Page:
Mindful of these distinctions, consideration of use in an eo nomine analysis is an exception, and, indeed, a very limited one. See Kahrs, 713 F.3d at 646 (Fed. Cir. 2013) (" [W]e should not read a use limitation into an eo nomine provision unless the name itself inherently suggests a type of use." ) (emphasis added); see also Carl Zeiss, Inc. v. United States, 195 F.3d 1375, 1379 (Fed. Cir. 1999) (" [A] use limitation should not be read into an eo nomine provision unless the name itself inherently suggests a type of use." ) (emphasis added).
Nonetheless, the majority opinion appears to question our longstanding definition of eo nomine provisions when it attributes the following quotation to the United States Court of International Trade's (" CIT" ) opinion under review: " [The CIT] noted that the subheadings were eo nomine provisions and that, as such, they described 'an article by a specific name, not by use.'" GRK II, 761 F.3d at 1356 (quoting GRK Can., Ltd. v. United States (GRK I), 884 F.Supp.2d 1340, 1345 (Ct. Int'l Trade 2013)) (emphasis in original). However, the majority opinion fails to acknowledge the CIT was directly and accurately quoting this court's case law. See GRK I, 884 F.Supp.2d at 1345 (" The subheadings are eo nomine provisions, or more simply, provisions 'that describe[ ] an article by a specific name, not by use.'" ) (quoting Aromont, 671 F.3d at 1312) (citing CamelBak, 649 F.3d at 1364). The CIT's characterization reflects how our cases define eo nomine provisions--by distinguishing them from use provisions. See, e.g., Aromont, 671 F.3d at 1312 (" [T]his heading is an eo nomine provision, that is, a provision that describes an article by a specific name, not by use." ) (emphasis added); BASF Corp. v. United States, 497 F.3d 1309, 1315 (Fed. Cir. 2007) (same); Carl Zeiss, 195 F.3d at 1379 (same).
Further, the majority opinion makes the following unsettling declaration:
[U]se of subject articles may, under certain circumstances, be considered in tariff classification according to eo nomine provisions. This may occur at the stage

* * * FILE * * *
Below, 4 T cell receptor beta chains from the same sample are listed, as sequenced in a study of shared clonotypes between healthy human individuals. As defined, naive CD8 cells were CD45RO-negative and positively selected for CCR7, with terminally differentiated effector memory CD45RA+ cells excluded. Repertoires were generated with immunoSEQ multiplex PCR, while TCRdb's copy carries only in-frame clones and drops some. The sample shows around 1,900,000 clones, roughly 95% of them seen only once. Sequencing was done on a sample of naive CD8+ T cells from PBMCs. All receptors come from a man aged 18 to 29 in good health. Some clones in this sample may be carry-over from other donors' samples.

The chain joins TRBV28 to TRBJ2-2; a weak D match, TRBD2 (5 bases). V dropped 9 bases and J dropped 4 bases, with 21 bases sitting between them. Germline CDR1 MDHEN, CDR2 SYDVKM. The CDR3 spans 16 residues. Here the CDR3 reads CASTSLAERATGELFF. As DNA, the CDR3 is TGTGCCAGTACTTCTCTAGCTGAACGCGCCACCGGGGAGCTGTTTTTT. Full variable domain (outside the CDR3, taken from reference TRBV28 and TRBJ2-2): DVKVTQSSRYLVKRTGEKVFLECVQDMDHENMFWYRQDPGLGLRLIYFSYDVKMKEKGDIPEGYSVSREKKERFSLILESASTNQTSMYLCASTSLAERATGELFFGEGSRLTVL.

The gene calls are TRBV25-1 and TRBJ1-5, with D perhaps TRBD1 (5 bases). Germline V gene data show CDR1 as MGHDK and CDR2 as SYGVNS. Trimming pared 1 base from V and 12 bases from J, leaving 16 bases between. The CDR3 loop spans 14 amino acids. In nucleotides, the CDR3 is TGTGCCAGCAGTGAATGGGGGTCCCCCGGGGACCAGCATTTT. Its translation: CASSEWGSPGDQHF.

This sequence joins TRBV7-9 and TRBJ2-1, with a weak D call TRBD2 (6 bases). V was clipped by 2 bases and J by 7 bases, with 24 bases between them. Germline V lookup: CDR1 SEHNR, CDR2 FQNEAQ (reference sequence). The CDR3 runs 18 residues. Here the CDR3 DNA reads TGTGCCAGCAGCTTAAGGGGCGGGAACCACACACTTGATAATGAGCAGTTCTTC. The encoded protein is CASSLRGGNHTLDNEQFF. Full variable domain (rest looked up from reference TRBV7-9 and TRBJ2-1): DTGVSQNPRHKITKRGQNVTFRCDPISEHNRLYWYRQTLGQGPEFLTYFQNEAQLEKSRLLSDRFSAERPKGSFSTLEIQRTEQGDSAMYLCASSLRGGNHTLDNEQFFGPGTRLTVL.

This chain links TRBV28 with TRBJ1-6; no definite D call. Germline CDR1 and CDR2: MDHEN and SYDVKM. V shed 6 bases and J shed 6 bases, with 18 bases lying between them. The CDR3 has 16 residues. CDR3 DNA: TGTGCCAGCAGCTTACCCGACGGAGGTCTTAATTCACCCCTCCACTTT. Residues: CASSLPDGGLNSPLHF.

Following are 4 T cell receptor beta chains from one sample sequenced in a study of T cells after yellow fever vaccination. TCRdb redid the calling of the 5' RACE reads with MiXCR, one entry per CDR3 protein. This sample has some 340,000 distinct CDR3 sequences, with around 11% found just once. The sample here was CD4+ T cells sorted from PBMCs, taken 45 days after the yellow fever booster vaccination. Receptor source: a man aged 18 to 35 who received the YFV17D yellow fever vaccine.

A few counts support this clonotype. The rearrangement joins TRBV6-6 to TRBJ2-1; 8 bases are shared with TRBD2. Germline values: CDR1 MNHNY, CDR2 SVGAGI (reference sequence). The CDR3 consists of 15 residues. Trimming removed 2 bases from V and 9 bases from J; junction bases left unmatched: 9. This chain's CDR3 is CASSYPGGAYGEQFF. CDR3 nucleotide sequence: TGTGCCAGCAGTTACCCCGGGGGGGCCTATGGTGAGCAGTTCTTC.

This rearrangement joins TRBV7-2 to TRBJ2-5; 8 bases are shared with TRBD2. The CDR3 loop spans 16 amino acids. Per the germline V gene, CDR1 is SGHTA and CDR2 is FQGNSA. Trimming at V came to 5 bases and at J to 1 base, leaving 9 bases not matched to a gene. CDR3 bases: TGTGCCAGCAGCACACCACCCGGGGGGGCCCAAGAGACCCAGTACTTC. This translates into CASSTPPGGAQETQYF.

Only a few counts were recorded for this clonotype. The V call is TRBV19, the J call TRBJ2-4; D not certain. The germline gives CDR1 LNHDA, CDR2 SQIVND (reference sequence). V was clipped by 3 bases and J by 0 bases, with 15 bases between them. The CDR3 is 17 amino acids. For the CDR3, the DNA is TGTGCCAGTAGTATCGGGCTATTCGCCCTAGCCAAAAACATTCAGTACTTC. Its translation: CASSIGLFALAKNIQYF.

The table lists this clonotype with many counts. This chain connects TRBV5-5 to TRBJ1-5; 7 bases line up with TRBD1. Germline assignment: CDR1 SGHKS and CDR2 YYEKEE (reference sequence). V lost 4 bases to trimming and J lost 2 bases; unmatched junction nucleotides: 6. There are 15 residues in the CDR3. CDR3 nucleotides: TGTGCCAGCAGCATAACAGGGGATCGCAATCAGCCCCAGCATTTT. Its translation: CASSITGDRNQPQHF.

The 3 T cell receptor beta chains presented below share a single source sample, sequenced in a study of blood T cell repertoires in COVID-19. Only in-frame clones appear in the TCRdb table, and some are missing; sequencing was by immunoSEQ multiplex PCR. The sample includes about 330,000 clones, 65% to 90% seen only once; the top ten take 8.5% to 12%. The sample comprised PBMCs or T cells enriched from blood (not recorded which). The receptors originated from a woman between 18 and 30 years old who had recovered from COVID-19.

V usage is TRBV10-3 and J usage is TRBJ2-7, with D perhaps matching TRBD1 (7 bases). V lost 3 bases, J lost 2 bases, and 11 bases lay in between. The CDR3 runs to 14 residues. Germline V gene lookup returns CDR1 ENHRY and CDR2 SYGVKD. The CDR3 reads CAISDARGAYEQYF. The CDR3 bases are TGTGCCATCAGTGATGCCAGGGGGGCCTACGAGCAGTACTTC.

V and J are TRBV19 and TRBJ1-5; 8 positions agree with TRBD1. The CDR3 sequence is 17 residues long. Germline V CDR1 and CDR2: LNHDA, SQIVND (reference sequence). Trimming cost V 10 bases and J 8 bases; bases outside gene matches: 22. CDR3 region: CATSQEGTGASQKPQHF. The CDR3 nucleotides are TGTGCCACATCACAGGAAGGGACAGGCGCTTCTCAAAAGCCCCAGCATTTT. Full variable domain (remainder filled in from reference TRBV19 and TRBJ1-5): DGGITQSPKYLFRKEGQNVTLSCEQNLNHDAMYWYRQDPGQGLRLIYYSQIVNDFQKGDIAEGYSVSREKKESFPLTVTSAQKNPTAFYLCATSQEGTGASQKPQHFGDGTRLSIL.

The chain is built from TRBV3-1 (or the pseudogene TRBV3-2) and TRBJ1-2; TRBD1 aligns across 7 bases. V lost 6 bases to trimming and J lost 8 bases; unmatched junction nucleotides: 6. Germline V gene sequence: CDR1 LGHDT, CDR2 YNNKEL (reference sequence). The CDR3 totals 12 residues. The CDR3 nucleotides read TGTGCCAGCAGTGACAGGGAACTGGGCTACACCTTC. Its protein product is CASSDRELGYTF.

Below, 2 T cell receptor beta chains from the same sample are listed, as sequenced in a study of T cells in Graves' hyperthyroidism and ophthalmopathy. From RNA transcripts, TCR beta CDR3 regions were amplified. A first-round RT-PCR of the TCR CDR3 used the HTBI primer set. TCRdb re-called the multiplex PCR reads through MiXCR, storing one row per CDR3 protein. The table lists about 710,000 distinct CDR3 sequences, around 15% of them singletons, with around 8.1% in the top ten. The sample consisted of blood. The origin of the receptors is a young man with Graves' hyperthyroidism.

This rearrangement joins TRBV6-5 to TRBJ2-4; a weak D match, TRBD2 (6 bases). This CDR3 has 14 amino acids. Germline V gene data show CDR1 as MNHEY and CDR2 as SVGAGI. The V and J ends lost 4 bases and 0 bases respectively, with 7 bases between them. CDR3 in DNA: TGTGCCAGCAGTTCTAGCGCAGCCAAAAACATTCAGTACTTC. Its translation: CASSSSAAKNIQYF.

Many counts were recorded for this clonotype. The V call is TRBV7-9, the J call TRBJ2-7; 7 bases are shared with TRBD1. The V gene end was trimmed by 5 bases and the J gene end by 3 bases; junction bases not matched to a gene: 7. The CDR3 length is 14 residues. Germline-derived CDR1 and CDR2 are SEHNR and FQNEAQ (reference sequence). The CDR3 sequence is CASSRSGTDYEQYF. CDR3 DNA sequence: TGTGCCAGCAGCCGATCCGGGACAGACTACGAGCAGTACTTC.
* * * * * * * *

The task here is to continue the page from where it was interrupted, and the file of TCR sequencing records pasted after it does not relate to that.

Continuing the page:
of establishing the proper meaning of a designation when a provision's name " inherently suggests a type of use." Or, once tariff terms have been defined, it may be the case that the use of subject articles defines an articles' identity when determining whether it fits within the classification's scope.
GRK II, 761 F.3d at 1359 (quoting Carl Zeiss, 195 F.3d at 1379). Not only is this more permissive rule contrary to our case law, it also blurs the distinction between the legal question of what the subheadings cover--a pure question of law analyzed in a vacuum without regard to the particular merchandise involved in the case--and the factual second step of determining whether the goods fall within that properly-construed heading.
More troubling is the majority opinion's explicit endorsement of a use analysis and adoption of the ARIs in the context of an eo nomine heading:
[U]se may be considered as part of the definition of eo nomine provisions, where, even if the eo nomine provision describes goods with respect to their names, the name itself may " inherently suggest[ ] a type of use." . . . Classification of subject articles may then need to reach the [ARIs], which distinguish the treatment of articles based on whether tariff classifications are controlled by principal or actual use.
Id. (quoting Carl Zeiss, 195 F.3d at 1379) & n.2. Any suggestion that the ARIs may need to be reached in the context of an eo nomine analysis is foreign to our classification case law, and conflicts with the clear statutory language of the ARIs. See, e.g., Dependable Packaging Solutions, Inc. v. United States, 757 F.3d 1374, 1378 (Fed. Cir. 2014) (" All the relevant HTSUS headings in this case are principal use provisions, which are governed by ARI 1(a)." ); Aromont, 671 F.3d at 1312 (" Principal use provisions are governed by ARI 1(a)." ); see also ARI 1(a) (" [A] tariff classification controlled by use. . . is to be determined in accordance with the use in the United States at, or immediately prior to, the date of importation, of goods of that class or kind to which the imported goods belong, and the controlling use is the principal use." ) (emphasis added); ARI 1(b) (" [A] tariff classification controlled by the actual use to which the imported goods are put in the United States is satisfied only if such use is intended at the time of importation, the goods are so used and proof thereof is furnished within 3 years after the date the goods are entered." ).
In addition, the majority opinion repeatedly references " intended use," " predominant use," and " primary use" within the context of its eo nomine analysis. GRK II, 761 F.3d at 1358-60. This exemplifies the rampant confusion among actual use, intended use, and principal use. These are terms of art governed by the ARIs, and are not synonymous or interchangeable. Existing confusion should be left to cases involving use provisions, and not be allowed to infiltrate our eo nomine cases. See Aromont, 671 F.3d 1310, 1313 (discussing the differences between principal use and actual use).